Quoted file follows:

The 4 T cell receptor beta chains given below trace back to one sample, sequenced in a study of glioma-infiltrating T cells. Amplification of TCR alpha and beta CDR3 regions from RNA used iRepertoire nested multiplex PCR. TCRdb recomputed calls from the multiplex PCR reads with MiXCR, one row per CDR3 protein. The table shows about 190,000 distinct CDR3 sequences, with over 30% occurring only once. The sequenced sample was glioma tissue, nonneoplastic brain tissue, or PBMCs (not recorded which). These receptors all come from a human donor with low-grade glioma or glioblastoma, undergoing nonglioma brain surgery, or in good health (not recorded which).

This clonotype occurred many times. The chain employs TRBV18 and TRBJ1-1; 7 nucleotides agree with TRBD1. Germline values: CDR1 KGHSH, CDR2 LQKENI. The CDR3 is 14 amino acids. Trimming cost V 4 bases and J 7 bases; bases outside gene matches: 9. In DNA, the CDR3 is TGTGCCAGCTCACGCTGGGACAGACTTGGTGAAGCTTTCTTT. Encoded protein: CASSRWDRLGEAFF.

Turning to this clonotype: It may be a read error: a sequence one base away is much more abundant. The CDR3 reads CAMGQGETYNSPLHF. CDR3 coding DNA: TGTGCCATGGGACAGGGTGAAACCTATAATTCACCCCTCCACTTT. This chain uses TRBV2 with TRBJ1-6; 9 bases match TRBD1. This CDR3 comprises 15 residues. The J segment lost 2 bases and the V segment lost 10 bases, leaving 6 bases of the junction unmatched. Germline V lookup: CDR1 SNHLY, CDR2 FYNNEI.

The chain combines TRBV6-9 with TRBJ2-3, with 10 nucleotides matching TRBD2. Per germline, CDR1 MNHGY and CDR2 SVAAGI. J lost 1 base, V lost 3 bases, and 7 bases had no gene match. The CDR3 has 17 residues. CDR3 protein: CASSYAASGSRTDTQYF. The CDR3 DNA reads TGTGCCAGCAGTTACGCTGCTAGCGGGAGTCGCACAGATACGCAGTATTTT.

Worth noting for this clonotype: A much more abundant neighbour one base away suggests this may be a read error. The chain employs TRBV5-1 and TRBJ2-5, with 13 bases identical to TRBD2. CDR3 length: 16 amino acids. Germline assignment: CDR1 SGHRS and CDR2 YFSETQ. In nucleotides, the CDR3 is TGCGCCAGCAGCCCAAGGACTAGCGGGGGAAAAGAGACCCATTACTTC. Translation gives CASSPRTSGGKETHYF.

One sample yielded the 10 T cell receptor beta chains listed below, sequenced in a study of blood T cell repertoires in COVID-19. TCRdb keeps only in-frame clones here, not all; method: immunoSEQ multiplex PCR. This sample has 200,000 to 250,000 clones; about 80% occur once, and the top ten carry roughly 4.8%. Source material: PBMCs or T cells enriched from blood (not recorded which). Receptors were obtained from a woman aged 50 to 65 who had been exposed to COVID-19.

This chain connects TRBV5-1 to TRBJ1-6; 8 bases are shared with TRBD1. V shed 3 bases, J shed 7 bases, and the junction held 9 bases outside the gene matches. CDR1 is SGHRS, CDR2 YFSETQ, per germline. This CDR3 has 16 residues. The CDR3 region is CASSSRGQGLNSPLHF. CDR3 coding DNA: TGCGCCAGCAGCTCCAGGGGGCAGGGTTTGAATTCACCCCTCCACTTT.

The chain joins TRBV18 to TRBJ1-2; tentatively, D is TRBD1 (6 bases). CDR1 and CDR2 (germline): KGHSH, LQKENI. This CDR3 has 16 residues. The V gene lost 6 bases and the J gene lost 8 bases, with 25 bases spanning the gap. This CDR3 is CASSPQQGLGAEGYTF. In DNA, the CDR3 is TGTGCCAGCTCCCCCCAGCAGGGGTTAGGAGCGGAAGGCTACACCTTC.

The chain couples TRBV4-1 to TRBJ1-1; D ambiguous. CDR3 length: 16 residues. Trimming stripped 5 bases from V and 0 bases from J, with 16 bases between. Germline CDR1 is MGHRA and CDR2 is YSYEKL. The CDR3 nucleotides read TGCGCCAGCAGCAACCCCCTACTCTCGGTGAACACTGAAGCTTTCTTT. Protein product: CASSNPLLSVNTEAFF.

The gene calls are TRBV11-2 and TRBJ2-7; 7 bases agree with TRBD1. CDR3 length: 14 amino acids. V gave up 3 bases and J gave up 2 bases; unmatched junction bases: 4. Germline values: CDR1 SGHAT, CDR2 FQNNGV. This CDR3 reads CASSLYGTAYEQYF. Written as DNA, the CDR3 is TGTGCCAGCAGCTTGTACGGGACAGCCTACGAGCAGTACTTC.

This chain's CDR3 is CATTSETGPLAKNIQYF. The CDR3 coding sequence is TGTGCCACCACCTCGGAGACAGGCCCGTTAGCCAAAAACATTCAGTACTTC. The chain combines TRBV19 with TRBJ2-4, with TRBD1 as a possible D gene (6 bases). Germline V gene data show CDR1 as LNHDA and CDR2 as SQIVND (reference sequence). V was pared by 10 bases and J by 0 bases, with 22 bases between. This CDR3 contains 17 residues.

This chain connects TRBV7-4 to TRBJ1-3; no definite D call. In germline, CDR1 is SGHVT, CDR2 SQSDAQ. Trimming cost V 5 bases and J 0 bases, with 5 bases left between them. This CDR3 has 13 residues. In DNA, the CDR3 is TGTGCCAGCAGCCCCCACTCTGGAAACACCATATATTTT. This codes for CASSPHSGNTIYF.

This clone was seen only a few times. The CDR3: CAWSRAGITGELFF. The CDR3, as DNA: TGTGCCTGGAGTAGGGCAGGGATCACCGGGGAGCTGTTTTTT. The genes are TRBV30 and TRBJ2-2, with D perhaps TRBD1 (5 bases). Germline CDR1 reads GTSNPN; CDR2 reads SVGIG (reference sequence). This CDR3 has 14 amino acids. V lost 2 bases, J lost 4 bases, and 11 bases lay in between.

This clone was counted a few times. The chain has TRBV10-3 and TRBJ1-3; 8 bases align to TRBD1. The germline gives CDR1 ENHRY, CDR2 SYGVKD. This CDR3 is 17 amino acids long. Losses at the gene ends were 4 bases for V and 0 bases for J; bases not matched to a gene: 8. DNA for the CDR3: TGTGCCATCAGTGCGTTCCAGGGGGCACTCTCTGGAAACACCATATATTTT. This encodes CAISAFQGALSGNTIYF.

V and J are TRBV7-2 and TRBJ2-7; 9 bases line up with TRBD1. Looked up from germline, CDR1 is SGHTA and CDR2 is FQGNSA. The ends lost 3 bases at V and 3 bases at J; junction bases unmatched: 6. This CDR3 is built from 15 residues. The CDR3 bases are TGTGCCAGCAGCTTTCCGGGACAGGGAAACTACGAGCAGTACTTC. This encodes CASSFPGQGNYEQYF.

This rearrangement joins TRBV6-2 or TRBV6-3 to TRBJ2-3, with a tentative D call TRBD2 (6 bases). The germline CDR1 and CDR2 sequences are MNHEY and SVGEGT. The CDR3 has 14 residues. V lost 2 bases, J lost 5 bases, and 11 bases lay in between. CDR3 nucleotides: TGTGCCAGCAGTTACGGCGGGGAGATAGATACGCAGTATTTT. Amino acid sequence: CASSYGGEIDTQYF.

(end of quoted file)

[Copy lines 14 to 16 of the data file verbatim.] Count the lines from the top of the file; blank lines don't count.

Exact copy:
This clone was counted a few times. The chain has TRBV10-3 and TRBJ1-3; 8 bases align to TRBD1. The germline gives CDR1 ENHRY, CDR2 SYGVKD. This CDR3 is 17 amino acids long. Losses at the gene ends were 4 bases for V and 0 bases for J; bases not matched to a gene: 8. DNA for the CDR3: TGTGCCATCAGTGCGTTCCAGGGGGCACTCTCTGGAAACACCATATATTTT. This encodes CAISAFQGALSGNTIYF.

V and J are TRBV7-2 and TRBJ2-7; 9 bases line up with TRBD1. Looked up from germline, CDR1 is SGHTA and CDR2 is FQGNSA. The ends lost 3 bases at V and 3 bases at J; junction bases unmatched: 6. This CDR3 is built from 15 residues. The CDR3 bases are TGTGCCAGCAGCTTTCCGGGACAGGGAAACTACGAGCAGTACTTC. This encodes CASSFPGQGNYEQYF.

This rearrangement joins TRBV6-2 or TRBV6-3 to TRBJ2-3, with a tentative D call TRBD2 (6 bases). The germline CDR1 and CDR2 sequences are MNHEY and SVGEGT. The CDR3 has 14 residues. V lost 2 bases, J lost 5 bases, and 11 bases lay in between. CDR3 nucleotides: TGTGCCAGCAGTTACGGCGGGGAGATAGATACGCAGTATTTT. Amino acid sequence: CASSYGGEIDTQYF.